In my opinion, the most important component of the package was the CD, Indigo Nights/Live Sessions. I have all of Prince’s albums, including foreign imports and bootleg recordings. To show how devoted of a fan I am of Prince’s, years ago when he stated in an interview not to buy the bootleg recordings of him because he did not get paid for them, I stopped buying them! Prince did not disappoint because he eventually released those CDs, the black album and the 5 CD set Crystal Ball comes to mind. If you think I sound infatuated now, you should hear me go on and on about Aretha!

Indigo Nights/Live Sessions clued me into a fact that I have not realized a difference between today’s younger recording artists and the older generation; the ability to sing, perform and record a concert LIVE! When did the live concert recordings go out of style? Back in the day, everybody did at least ONE concert recording. Fortunately Prince is one of the only artists today who can deliver live recordings that make me feel like I’m there. What a show he gave me this time.

On this CD, he covers Led Zeppelin’s Whole Lotta Love, Dorothy Moore’s Misty Blue and Aretha’s Rock Steady. For a number of years, Prince began releasing covers, recording songs originally recorded by another artist, starting with his Emancipation CD package. It is always interesting to hear Prince’s interpretation of other artist’s songs. I was in my own private heaven when I heard Prince’s take of Aretha’s Rock Steady. I always wanted Aretha to record some of Prince’s songs, especially How Come U don't Call Me. If I could play a Misery, I would lock Aretha and Prince in a recording studio and not let them out until I got a double CD of new music from them. Vocalist Beverly Knight handled the lead vocals of Rock Steady and handle it she did. Rock Steady is FUNKY baby. Then with the Rock Steady bass line still thumping, Prince launches into Whole Lotta Love and rocks it!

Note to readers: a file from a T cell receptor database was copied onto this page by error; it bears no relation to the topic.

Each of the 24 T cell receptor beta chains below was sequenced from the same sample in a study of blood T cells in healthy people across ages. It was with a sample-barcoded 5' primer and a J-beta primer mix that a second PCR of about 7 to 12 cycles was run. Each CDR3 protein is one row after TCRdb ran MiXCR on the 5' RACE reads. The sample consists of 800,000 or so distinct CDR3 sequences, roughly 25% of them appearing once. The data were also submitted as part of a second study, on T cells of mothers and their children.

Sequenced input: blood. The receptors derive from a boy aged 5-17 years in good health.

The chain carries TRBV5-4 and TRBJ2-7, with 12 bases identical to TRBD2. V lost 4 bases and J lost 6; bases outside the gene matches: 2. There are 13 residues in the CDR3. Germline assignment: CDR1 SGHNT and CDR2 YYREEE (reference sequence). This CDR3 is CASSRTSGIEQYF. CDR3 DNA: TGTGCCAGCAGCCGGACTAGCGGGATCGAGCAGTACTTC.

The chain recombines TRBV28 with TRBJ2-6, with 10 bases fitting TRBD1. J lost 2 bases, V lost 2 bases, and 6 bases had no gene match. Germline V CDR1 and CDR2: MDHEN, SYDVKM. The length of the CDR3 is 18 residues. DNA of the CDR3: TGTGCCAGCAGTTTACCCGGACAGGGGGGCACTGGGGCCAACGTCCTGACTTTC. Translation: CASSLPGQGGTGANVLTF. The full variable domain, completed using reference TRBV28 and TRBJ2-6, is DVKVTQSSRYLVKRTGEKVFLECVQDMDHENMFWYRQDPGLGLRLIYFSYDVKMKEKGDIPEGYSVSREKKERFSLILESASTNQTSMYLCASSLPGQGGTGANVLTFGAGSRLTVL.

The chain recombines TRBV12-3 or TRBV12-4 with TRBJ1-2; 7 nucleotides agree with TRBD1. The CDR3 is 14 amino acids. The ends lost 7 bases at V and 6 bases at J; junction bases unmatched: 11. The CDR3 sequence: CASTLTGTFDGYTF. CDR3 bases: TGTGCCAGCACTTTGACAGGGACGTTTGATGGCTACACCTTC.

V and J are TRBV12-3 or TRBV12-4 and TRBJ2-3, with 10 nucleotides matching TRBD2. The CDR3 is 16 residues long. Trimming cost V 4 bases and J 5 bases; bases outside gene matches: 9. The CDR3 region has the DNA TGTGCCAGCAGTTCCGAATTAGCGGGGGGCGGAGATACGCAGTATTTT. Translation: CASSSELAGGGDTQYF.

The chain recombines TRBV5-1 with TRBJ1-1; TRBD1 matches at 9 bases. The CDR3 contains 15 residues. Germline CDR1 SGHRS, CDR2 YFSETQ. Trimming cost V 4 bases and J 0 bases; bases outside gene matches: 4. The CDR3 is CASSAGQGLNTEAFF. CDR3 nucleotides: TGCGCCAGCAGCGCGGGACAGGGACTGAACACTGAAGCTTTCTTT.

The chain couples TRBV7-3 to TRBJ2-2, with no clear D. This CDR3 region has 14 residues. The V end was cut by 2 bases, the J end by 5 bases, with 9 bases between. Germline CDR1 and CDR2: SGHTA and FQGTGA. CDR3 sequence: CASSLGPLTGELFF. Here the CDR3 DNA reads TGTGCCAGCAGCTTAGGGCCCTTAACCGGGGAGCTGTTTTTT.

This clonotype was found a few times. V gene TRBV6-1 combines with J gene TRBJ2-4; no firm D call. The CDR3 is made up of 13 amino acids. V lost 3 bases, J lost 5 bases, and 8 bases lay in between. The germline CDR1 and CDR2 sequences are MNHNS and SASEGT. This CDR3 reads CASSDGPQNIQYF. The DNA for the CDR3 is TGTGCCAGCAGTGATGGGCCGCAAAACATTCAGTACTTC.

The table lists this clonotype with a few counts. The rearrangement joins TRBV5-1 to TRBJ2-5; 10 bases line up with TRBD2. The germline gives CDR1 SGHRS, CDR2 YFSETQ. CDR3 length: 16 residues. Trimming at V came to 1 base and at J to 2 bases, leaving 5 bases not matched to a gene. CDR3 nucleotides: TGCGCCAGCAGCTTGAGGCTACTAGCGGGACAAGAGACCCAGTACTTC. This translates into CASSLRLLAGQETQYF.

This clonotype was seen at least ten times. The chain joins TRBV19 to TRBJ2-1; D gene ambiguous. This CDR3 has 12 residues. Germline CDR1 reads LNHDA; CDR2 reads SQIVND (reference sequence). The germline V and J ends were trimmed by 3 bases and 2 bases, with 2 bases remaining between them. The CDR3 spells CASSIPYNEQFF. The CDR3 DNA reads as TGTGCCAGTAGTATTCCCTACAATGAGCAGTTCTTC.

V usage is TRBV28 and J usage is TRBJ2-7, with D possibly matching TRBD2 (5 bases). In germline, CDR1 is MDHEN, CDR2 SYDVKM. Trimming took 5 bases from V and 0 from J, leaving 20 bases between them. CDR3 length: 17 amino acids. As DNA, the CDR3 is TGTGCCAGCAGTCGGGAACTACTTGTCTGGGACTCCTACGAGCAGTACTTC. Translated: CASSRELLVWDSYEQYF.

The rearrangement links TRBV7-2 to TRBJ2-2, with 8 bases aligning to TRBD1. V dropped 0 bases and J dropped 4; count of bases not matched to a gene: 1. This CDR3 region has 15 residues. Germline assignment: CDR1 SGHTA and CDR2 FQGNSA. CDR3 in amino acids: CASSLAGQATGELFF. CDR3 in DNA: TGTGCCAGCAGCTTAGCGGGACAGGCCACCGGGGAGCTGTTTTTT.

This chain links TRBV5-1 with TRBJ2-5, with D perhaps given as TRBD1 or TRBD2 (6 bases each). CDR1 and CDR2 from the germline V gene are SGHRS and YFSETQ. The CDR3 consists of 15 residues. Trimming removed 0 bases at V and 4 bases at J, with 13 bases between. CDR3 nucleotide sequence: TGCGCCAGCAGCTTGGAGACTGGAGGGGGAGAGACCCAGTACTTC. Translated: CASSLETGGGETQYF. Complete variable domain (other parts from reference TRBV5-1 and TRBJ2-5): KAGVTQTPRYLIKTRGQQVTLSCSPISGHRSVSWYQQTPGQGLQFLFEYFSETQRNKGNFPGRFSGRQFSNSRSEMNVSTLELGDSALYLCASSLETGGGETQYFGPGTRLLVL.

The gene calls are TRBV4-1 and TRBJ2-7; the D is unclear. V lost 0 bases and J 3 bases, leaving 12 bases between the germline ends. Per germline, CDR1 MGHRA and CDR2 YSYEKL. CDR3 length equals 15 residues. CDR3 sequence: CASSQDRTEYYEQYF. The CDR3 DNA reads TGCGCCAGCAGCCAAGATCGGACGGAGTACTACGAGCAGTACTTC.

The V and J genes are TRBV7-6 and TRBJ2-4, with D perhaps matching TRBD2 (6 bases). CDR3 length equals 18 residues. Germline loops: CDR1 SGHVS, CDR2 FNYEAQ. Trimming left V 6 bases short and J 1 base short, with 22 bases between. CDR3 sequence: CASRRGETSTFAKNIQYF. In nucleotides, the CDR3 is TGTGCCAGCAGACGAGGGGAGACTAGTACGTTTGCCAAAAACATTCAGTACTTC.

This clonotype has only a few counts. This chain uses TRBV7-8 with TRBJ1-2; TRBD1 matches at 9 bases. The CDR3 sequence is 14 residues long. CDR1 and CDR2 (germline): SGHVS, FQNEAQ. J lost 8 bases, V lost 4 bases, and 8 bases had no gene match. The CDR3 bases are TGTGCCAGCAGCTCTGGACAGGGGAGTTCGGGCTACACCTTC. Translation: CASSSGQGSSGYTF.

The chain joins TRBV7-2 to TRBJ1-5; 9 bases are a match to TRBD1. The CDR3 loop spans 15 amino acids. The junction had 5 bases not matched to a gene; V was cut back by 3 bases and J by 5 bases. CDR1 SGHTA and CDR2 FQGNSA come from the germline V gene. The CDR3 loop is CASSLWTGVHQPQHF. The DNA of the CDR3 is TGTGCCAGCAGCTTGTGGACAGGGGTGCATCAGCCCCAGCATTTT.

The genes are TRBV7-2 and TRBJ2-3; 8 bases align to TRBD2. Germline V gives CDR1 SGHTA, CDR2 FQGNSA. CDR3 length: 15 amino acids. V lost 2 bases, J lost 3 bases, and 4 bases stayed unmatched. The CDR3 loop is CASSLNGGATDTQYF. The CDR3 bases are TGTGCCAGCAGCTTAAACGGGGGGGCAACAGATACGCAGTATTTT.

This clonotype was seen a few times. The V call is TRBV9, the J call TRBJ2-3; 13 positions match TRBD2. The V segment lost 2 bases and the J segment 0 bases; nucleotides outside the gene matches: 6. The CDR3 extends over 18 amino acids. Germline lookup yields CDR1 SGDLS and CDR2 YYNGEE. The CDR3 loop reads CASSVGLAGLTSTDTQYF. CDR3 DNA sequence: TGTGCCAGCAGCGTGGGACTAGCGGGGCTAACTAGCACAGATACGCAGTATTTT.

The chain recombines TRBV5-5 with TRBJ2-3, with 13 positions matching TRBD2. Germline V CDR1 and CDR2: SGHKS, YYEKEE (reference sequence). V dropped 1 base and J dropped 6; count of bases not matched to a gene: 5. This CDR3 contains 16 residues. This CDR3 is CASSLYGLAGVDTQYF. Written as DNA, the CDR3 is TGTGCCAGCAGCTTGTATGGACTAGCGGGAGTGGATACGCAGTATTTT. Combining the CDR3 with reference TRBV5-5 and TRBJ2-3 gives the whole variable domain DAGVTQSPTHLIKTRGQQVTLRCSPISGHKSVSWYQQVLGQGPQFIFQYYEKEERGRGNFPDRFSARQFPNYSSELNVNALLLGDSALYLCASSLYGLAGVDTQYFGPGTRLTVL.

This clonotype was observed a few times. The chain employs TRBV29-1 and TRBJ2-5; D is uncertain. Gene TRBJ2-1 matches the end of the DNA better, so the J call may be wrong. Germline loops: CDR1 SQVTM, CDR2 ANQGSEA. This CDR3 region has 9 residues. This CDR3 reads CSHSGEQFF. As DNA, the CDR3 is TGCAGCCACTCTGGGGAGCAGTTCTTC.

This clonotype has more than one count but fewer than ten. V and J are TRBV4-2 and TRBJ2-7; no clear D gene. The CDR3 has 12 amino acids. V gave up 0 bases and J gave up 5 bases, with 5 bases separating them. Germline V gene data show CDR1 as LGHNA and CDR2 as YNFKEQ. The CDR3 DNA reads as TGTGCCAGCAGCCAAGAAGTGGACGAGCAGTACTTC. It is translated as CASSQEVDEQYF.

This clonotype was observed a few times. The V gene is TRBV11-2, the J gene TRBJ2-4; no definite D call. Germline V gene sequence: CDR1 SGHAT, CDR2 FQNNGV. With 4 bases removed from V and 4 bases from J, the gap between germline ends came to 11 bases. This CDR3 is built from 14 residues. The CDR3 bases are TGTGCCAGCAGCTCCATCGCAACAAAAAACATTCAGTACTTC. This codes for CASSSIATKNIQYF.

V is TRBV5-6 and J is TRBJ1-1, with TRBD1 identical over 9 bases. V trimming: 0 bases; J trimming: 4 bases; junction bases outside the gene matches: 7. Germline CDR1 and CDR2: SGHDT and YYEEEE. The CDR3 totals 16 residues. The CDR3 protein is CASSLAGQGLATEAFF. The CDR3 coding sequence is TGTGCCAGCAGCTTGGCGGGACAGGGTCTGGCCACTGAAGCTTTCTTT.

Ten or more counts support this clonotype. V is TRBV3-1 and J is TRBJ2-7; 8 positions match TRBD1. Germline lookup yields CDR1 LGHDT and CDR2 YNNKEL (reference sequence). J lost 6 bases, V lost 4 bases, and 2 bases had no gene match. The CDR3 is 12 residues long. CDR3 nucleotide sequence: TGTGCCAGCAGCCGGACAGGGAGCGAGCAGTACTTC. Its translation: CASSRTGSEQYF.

Speaking of Prince’s vocalist, another vocalist Shelby J. did the lead vocals on Baby Love and Misty Blue. Shelby J. blows, seriously. Man, Prince doesn't deal with itty bitty voice female singers, my girl Rosie Gaines comes rapidly to mind. Prince’s singers SANG. If your church is missing the choir’s lead singer, I would check Prince out first to see if he has her in his band.

Another pleasant happening on the CD is Beggin’ Woman Blues. This medley is tight. A few albums ago, Prince began his exploration of the blues. I’m glad to see that he is continuing his trip. He revisited a couple of the old hits; Girls and Boys, from the Parade album; Delirious and All the Critics Love You in London (New York), from 1999 album. From the opening song, 3121 to the end, All the Critics Love You in London; the CD emerges as one of the best live recording I have heard in YEARS!

21 Nights is a book for Prince’s fans. I doubt it if anyone not interested in Prince as an artist, will give one whit about this book/CD. But there is a Prince in 21 Nights that have not been introduced to the public. 21 Nights serve as a big beautiful calling card.

Read Atria Books’s description of 21 Nights.